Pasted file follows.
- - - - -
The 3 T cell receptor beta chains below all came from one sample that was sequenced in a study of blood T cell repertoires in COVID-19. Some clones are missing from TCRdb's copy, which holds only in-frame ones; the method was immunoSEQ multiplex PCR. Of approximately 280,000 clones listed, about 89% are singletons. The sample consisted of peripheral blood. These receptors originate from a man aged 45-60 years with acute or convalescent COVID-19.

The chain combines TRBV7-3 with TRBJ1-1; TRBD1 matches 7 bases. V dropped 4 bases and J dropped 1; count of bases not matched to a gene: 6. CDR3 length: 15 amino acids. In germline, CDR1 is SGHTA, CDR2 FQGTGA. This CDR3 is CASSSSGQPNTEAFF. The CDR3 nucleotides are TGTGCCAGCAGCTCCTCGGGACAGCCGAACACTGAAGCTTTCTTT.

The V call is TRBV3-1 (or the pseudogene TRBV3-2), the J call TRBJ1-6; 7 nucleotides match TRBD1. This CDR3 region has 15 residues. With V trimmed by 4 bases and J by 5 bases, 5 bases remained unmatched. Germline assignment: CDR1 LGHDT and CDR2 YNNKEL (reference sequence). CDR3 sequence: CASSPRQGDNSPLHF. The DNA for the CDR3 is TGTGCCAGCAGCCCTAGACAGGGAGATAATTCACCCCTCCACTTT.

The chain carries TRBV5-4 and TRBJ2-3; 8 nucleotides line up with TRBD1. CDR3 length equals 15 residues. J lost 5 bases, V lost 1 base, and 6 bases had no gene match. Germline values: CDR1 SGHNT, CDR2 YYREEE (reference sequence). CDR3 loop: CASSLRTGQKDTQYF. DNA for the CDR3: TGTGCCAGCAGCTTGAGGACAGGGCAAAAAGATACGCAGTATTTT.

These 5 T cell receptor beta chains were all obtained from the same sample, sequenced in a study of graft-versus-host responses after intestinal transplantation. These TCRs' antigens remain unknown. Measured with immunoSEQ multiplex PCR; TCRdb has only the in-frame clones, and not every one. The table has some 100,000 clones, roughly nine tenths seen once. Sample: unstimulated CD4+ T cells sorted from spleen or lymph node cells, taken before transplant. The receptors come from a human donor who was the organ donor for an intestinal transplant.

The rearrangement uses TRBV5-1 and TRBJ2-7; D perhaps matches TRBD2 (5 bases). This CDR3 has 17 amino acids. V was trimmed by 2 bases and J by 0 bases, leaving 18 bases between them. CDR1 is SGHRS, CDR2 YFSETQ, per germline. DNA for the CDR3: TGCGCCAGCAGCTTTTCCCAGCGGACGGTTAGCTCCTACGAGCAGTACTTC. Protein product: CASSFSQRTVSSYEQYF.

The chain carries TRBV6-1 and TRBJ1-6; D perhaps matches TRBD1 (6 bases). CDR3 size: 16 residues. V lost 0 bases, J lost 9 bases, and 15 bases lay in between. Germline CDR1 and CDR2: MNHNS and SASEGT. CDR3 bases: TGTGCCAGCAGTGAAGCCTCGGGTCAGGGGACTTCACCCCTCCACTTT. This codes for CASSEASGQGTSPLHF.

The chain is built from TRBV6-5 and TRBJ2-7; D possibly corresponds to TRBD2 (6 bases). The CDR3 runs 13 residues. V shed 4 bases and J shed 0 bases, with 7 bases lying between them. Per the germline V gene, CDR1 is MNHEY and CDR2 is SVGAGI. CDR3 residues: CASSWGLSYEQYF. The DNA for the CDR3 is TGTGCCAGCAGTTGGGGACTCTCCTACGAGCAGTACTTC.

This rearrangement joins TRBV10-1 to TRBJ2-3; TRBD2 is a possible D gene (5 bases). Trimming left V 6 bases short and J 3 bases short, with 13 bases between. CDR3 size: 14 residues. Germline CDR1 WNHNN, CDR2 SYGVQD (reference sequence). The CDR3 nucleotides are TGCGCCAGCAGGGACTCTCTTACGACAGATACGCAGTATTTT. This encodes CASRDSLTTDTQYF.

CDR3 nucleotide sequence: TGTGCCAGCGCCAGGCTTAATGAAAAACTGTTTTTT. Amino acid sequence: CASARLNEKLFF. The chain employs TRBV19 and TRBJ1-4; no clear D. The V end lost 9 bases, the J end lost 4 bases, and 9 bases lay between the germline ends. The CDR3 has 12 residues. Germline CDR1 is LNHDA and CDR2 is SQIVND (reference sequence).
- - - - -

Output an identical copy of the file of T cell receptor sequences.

The 3 T cell receptor beta chains below all came from one sample that was sequenced in a study of blood T cell repertoires in COVID-19. Some clones are missing from TCRdb's copy, which holds only in-frame ones; the method was immunoSEQ multiplex PCR. Of approximately 280,000 clones listed, about 89% are singletons. The sample consisted of peripheral blood. These receptors originate from a man aged 45-60 years with acute or convalescent COVID-19.

The chain combines TRBV7-3 with TRBJ1-1; TRBD1 matches 7 bases. V dropped 4 bases and J dropped 1; count of bases not matched to a gene: 6. CDR3 length: 15 amino acids. In germline, CDR1 is SGHTA, CDR2 FQGTGA. This CDR3 is CASSSSGQPNTEAFF. The CDR3 nucleotides are TGTGCCAGCAGCTCCTCGGGACAGCCGAACACTGAAGCTTTCTTT.

The V call is TRBV3-1 (or the pseudogene TRBV3-2), the J call TRBJ1-6; 7 nucleotides match TRBD1. This CDR3 region has 15 residues. With V trimmed by 4 bases and J by 5 bases, 5 bases remained unmatched. Germline assignment: CDR1 LGHDT and CDR2 YNNKEL (reference sequence). CDR3 sequence: CASSPRQGDNSPLHF. The DNA for the CDR3 is TGTGCCAGCAGCCCTAGACAGGGAGATAATTCACCCCTCCACTTT.

The chain carries TRBV5-4 and TRBJ2-3; 8 nucleotides line up with TRBD1. CDR3 length equals 15 residues. J lost 5 bases, V lost 1 base, and 6 bases had no gene match. Germline values: CDR1 SGHNT, CDR2 YYREEE (reference sequence). CDR3 loop: CASSLRTGQKDTQYF. DNA for the CDR3: TGTGCCAGCAGCTTGAGGACAGGGCAAAAAGATACGCAGTATTTT.

These 5 T cell receptor beta chains were all obtained from the same sample, sequenced in a study of graft-versus-host responses after intestinal transplantation. These TCRs' antigens remain unknown. Measured with immunoSEQ multiplex PCR; TCRdb has only the in-frame clones, and not every one. The table has some 100,000 clones, roughly nine tenths seen once. Sample: unstimulated CD4+ T cells sorted from spleen or lymph node cells, taken before transplant. The receptors come from a human donor who was the organ donor for an intestinal transplant.

The rearrangement uses TRBV5-1 and TRBJ2-7; D perhaps matches TRBD2 (5 bases). This CDR3 has 17 amino acids. V was trimmed by 2 bases and J by 0 bases, leaving 18 bases between them. CDR1 is SGHRS, CDR2 YFSETQ, per germline. DNA for the CDR3: TGCGCCAGCAGCTTTTCCCAGCGGACGGTTAGCTCCTACGAGCAGTACTTC. Protein product: CASSFSQRTVSSYEQYF.

The chain carries TRBV6-1 and TRBJ1-6; D perhaps matches TRBD1 (6 bases). CDR3 size: 16 residues. V lost 0 bases, J lost 9 bases, and 15 bases lay in between. Germline CDR1 and CDR2: MNHNS and SASEGT. CDR3 bases: TGTGCCAGCAGTGAAGCCTCGGGTCAGGGGACTTCACCCCTCCACTTT. This codes for CASSEASGQGTSPLHF.

The chain is built from TRBV6-5 and TRBJ2-7; D possibly corresponds to TRBD2 (6 bases). The CDR3 runs 13 residues. V shed 4 bases and J shed 0 bases, with 7 bases lying between them. Per the germline V gene, CDR1 is MNHEY and CDR2 is SVGAGI. CDR3 residues: CASSWGLSYEQYF. The DNA for the CDR3 is TGTGCCAGCAGTTGGGGACTCTCCTACGAGCAGTACTTC.

This rearrangement joins TRBV10-1 to TRBJ2-3; TRBD2 is a possible D gene (5 bases). Trimming left V 6 bases short and J 3 bases short, with 13 bases between. CDR3 size: 14 residues. Germline CDR1 WNHNN, CDR2 SYGVQD (reference sequence). The CDR3 nucleotides are TGCGCCAGCAGGGACTCTCTTACGACAGATACGCAGTATTTT. This encodes CASRDSLTTDTQYF.

CDR3 nucleotide sequence: TGTGCCAGCGCCAGGCTTAATGAAAAACTGTTTTTT. Amino acid sequence: CASARLNEKLFF. The chain employs TRBV19 and TRBJ1-4; no clear D. The V end lost 9 bases, the J end lost 4 bases, and 9 bases lay between the germline ends. The CDR3 has 12 residues. Germline CDR1 is LNHDA and CDR2 is SQIVND (reference sequence).